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Issue#5 Food Standards

Issue#5 Food Standards

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Published by: CaRAPN on Mar 23, 2009
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05/10/2014

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A quick recap of what is being done and what still needs to be done to improve the policy environment and

framework for sustainable agricultural development in Caribbean countries

Issue 2007 # 5 28 March
always “Food will always represent some biologic risk and it is the role of regulatory bodies to use risk assessment to determine realistic and achievable risk levels for foodborne hazards and to base their risk management and food safety policies on the practical application of the results of these analyses.” analyses.”
Gregory D. Orriss Chief, Food Quality and Standards Service; Food and Nutrition Division; Food and Agriculture Organization

Feature of the Week: Complying with governments’ or private sectors’ food safety standards!
Today’s global economy requires agri-food industries to be competitive, which not only depends on their capacity to lower production costs, but also on their ability to supply high quality products to meet increasing consumer demand for better quality. The forces of trade liberalization and the World Trade Organization (WTO) food safety standards has exerted added pressures on local agribusinesses to face increasing competition with less expensive, higher quality products from abroad. However, food safety standards and mandatory regulations set by international standards-setting bodies and imposed by governments often conflict with those of the private sector. Private sector standards could facilitate the creation of new markets and trade opportunities, allowing agribusinesses to sell their products more easily. However, these voluntary private standards can become compulsory, making it more rigid than international standards and causing small farmers to suffer. For example, Caribbean countries, supported by other Latin America counties, have complained that the EurepGap’s SPS and TBT requirements for exporting bananas and other products to European supermarkets are tougher than the governments’ requirements and government rules should apply. These “EurepGap” requirements are set by the Euro-Retailer Produce Working Group, which is the European Union (EU) consortium representing major retailers. Although this issue has been raised in the WTO Technical Barriers to Trade (TBT) Committee, concerted efforts are now being undertaken by the Sanitary PhytoSanitary (SPS) Committee to address same.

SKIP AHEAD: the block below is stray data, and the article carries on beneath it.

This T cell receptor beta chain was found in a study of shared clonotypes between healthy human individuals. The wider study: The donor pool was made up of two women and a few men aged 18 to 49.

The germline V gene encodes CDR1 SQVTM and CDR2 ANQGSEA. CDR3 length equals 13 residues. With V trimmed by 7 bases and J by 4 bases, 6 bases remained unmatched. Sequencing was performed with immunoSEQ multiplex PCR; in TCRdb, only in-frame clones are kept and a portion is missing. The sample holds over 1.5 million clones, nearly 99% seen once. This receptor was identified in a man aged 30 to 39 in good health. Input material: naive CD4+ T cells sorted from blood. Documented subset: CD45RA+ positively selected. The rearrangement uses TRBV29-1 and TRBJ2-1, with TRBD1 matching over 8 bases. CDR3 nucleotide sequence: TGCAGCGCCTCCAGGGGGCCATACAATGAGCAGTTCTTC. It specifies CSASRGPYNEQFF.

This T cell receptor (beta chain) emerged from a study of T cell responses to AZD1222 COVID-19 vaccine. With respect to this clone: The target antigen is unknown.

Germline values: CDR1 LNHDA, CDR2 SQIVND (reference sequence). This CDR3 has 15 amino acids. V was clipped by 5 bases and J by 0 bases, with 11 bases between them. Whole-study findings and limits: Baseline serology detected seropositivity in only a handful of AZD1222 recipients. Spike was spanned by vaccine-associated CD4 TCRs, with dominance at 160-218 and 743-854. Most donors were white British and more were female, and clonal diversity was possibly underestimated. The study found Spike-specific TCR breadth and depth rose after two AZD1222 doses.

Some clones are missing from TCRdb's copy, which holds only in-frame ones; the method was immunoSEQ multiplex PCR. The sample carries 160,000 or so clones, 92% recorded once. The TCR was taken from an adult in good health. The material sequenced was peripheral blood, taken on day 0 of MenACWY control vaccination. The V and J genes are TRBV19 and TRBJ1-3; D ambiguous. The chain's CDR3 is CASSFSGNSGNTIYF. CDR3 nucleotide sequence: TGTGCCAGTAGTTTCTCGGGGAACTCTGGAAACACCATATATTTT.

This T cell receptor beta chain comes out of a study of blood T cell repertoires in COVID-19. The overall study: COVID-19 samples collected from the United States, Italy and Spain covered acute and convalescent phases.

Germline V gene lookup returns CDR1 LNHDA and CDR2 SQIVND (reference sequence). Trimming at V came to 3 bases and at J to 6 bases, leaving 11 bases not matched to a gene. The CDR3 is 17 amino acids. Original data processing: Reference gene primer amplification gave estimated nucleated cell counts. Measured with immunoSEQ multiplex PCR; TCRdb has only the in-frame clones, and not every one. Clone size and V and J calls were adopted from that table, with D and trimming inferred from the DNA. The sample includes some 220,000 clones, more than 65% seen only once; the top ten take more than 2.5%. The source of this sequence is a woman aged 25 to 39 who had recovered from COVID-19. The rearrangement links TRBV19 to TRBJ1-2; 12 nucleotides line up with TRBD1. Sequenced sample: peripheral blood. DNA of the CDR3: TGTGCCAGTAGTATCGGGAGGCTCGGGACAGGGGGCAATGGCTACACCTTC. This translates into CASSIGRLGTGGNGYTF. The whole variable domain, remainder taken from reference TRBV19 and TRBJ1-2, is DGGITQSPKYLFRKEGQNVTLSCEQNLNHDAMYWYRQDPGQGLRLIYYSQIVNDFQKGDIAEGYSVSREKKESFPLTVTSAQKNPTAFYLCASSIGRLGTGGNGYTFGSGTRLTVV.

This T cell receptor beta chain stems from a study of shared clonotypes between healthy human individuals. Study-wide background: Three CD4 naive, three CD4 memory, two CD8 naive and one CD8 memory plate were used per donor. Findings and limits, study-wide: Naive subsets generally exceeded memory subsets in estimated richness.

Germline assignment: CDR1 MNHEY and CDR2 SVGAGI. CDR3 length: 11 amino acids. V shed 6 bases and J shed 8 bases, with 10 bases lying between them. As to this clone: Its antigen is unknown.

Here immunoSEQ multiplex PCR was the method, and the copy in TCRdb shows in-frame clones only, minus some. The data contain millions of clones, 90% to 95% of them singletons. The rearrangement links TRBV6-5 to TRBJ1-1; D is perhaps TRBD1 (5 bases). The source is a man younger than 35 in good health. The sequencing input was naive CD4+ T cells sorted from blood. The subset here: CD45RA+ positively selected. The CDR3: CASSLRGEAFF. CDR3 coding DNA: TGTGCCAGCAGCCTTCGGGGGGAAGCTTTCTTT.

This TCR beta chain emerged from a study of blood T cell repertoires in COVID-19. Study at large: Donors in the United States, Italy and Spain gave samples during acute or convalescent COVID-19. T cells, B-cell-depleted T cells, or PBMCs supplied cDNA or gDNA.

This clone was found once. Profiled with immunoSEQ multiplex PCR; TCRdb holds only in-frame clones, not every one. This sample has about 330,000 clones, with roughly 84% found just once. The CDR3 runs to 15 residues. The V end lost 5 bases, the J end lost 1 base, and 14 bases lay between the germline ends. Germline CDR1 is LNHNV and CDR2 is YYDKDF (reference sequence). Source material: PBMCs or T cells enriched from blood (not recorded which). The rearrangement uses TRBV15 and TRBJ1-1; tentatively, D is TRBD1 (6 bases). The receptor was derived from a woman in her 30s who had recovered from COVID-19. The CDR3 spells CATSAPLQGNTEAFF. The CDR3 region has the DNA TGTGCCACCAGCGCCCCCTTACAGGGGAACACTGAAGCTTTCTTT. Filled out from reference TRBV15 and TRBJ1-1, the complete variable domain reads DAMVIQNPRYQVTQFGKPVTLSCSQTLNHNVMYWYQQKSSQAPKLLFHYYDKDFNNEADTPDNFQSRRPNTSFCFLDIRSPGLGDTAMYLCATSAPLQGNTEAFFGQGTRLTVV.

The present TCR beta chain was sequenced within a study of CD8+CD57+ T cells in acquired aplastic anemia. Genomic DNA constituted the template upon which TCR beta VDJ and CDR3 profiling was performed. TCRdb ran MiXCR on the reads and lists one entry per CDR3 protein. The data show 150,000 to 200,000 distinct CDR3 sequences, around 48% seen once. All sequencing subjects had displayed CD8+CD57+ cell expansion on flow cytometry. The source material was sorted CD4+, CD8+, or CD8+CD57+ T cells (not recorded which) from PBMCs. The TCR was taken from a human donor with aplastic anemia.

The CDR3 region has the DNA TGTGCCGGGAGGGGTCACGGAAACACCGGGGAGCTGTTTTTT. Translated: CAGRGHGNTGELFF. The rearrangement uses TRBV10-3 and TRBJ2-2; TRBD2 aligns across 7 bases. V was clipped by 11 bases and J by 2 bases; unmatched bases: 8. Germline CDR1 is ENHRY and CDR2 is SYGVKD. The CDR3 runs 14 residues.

For more information visit www.wto.org

(Emerging Infectious Diseases, Vol 3 # 4
Oct-Dec 1997)

Look out for:
Food Safety and Quality Conference & Expo. 2007 to be held during the 12-13 September at the Landmark Tower Hotel, Beijing. This event will provide an unparalleled opportunity to explore modern approaches, services, solutions and technologies to reducing food product risks efficiently and cost effectively. For more info visit http://www.chinafoodsafety.com One Day ServSafe® Food Safety Manager’s Certification Professional Development Training Course organized by the Georgia Restaurant Association to be held on the 10 April 2007 during 8:00 AM - 7:00 PM at the Renaissance Atlanta Hotel, Atlanta.

Private Sector Initiative- Colombia
In response to the need to harmonize domestic standards with those commonly accepted in international trade, the Colombian government in 1997 approved a new food safety regulation to increase consumers’ protection against chemical and biological hazards in the food marketing system. In response to the new regulation and to growing food trade, the National Poultry Federation (FENAVI) launched a sector-wide food safety initiative to prepare the industry for competition with imported chicken and to meet national and international standards. The programme was launched in April 1998 and provided technical assistance to managers and quality teams in each company for the development of an industry plan, including steps for the implementation of Good Manufacturing Practices (GMP) and Hazard Analysis Critical Control Points (HACCP) and the preparation of a system of support documentation. A group of junior food technologists was created and trained as HACCP leaders, using specific technical documents. Processing plants participated in the HACCP Pilot Plan they have the highest food safety hazards in the production chain. After one year, the industries are going on with the process autonomously, seeking certification and continuous improvement in their quality assurance programs.
Source: wwww.cirad.fr/colloque/fao/pdf/14-cabal.pdf

Policy Picks:
The Bahamas is seeking to provide institutional reform and development to improve the agriculture health and food safety system, which is currently being considered and supported by the required legislative framework. Guyana is updating its national food safety bill to the Codex standards, complementing an operational plan of action which will implement the recommendations of Codex and HACCP. St Kitts/Nevis has operationalized its New Pesticide Act and GAP, both introduced at the farm level.

What’s new in Your Agricultural Policy Process? Care to Share?

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